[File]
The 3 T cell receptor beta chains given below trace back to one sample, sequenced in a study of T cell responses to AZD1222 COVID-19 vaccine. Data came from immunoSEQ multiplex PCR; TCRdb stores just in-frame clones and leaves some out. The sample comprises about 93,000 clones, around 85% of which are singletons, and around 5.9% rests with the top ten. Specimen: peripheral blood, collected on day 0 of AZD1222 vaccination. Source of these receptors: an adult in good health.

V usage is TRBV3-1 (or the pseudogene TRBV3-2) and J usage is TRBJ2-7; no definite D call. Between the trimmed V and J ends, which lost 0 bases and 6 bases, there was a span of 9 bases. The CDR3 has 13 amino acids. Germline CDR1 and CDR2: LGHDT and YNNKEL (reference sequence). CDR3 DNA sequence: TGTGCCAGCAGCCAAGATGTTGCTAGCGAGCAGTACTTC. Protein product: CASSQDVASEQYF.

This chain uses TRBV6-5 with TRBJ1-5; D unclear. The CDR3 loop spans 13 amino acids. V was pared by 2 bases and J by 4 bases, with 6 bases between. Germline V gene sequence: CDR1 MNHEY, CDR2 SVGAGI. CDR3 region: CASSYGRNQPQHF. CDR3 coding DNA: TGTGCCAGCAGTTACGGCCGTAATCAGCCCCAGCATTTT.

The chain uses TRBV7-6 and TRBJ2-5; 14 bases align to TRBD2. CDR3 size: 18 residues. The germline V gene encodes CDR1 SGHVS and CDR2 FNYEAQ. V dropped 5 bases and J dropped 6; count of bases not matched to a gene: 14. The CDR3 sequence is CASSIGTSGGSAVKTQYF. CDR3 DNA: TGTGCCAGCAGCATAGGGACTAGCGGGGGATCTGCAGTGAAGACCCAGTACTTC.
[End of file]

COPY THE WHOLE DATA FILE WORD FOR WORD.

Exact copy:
The 3 T cell receptor beta chains given below trace back to one sample, sequenced in a study of T cell responses to AZD1222 COVID-19 vaccine. Data came from immunoSEQ multiplex PCR; TCRdb stores just in-frame clones and leaves some out. The sample comprises about 93,000 clones, around 85% of which are singletons, and around 5.9% rests with the top ten. Specimen: peripheral blood, collected on day 0 of AZD1222 vaccination. Source of these receptors: an adult in good health.

V usage is TRBV3-1 (or the pseudogene TRBV3-2) and J usage is TRBJ2-7; no definite D call. Between the trimmed V and J ends, which lost 0 bases and 6 bases, there was a span of 9 bases. The CDR3 has 13 amino acids. Germline CDR1 and CDR2: LGHDT and YNNKEL (reference sequence). CDR3 DNA sequence: TGTGCCAGCAGCCAAGATGTTGCTAGCGAGCAGTACTTC. Protein product: CASSQDVASEQYF.

This chain uses TRBV6-5 with TRBJ1-5; D unclear. The CDR3 loop spans 13 amino acids. V was pared by 2 bases and J by 4 bases, with 6 bases between. Germline V gene sequence: CDR1 MNHEY, CDR2 SVGAGI. CDR3 region: CASSYGRNQPQHF. CDR3 coding DNA: TGTGCCAGCAGTTACGGCCGTAATCAGCCCCAGCATTTT.

The chain uses TRBV7-6 and TRBJ2-5; 14 bases align to TRBD2. CDR3 size: 18 residues. The germline V gene encodes CDR1 SGHVS and CDR2 FNYEAQ. V dropped 5 bases and J dropped 6; count of bases not matched to a gene: 14. The CDR3 sequence is CASSIGTSGGSAVKTQYF. CDR3 DNA: TGTGCCAGCAGCATAGGGACTAGCGGGGGATCTGCAGTGAAGACCCAGTACTTC.